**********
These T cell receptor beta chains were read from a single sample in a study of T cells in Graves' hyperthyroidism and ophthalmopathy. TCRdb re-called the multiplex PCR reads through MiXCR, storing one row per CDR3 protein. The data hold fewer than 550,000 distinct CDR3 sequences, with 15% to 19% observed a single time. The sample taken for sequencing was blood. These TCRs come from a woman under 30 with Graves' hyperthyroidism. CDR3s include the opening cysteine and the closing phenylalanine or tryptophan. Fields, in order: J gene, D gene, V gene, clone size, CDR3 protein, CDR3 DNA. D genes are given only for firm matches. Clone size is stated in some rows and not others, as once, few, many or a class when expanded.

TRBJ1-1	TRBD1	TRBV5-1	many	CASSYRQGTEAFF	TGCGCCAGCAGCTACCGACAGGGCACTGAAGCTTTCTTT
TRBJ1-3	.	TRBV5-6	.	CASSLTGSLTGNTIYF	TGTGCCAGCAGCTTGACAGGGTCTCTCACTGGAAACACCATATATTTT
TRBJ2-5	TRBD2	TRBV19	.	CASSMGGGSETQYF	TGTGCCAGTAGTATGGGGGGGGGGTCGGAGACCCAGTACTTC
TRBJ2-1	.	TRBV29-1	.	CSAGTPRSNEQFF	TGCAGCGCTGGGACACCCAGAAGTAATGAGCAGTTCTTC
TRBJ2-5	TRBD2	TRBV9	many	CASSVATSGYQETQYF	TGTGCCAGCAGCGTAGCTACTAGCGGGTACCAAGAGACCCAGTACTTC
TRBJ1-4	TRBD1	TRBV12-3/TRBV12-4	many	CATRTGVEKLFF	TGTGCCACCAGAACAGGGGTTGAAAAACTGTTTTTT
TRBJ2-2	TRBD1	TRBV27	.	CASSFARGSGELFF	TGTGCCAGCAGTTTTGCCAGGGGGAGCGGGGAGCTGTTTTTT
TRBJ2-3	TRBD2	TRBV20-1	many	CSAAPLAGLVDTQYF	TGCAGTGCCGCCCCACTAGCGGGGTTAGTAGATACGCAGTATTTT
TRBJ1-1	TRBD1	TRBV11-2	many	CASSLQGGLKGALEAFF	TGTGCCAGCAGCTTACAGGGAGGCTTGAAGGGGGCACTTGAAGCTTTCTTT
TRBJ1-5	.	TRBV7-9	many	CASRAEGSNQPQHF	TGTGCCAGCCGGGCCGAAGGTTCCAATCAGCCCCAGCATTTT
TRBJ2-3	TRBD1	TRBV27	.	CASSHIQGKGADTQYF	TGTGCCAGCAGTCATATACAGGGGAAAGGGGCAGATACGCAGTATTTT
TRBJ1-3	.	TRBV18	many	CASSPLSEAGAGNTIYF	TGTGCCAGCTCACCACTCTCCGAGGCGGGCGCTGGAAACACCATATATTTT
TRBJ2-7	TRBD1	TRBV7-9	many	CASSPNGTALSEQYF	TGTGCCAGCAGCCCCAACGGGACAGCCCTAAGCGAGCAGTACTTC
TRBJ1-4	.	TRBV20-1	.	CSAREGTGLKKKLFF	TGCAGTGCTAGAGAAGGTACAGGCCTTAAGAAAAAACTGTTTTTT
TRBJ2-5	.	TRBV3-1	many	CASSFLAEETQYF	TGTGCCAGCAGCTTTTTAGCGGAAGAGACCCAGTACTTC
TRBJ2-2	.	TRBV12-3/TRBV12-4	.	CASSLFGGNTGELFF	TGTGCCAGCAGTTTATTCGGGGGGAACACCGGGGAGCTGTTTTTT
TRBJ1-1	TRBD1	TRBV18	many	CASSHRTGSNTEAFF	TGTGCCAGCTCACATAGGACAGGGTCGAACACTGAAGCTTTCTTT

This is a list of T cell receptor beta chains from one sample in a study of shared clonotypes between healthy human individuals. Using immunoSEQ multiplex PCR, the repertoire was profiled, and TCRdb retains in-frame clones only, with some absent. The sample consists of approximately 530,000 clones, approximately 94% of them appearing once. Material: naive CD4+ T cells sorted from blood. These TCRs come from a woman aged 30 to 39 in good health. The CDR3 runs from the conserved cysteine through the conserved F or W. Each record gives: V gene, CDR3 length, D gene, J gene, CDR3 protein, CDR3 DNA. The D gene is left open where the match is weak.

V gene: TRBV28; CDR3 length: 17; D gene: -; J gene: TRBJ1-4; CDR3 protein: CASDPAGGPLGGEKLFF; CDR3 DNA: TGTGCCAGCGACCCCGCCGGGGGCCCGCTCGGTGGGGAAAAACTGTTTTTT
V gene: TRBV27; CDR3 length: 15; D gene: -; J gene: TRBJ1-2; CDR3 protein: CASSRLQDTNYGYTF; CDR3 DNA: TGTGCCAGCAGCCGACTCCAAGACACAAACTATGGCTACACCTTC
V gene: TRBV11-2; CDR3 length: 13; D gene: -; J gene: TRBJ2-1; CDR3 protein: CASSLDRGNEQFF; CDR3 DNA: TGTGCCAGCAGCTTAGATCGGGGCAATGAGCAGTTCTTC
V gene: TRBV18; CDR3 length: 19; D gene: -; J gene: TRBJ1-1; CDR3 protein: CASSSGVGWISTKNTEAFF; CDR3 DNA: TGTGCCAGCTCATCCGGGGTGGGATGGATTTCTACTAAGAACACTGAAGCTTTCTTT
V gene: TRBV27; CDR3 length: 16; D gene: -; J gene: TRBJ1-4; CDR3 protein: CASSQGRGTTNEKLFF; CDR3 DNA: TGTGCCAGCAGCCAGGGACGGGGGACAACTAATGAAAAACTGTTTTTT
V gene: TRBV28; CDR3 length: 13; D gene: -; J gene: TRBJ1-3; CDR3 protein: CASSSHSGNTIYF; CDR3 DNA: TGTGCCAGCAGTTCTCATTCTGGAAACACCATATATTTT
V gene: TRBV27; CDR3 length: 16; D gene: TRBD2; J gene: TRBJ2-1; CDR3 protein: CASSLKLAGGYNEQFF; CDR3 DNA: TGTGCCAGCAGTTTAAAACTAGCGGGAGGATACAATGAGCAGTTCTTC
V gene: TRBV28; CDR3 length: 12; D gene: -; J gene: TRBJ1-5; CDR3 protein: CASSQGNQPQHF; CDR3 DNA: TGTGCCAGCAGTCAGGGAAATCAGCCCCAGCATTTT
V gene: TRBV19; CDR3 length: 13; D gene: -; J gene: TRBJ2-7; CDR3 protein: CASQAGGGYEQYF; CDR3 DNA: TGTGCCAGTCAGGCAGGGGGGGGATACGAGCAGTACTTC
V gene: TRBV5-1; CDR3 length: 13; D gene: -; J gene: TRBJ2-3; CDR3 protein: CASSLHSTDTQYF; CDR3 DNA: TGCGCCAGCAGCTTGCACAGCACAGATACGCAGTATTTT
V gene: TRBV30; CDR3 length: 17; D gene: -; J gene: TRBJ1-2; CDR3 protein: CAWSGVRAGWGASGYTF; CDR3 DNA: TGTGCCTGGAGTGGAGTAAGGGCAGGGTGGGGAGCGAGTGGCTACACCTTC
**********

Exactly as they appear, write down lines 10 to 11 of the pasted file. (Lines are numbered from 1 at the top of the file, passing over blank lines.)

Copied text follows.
TRBJ1-1	TRBD1	TRBV11-2	many	CASSLQGGLKGALEAFF	TGTGCCAGCAGCTTACAGGGAGGCTTGAAGGGGGCACTTGAAGCTTTCTTT
TRBJ1-5	.	TRBV7-9	many	CASRAEGSNQPQHF	TGTGCCAGCCGGGCCGAAGGTTCCAATCAGCCCCAGCATTTT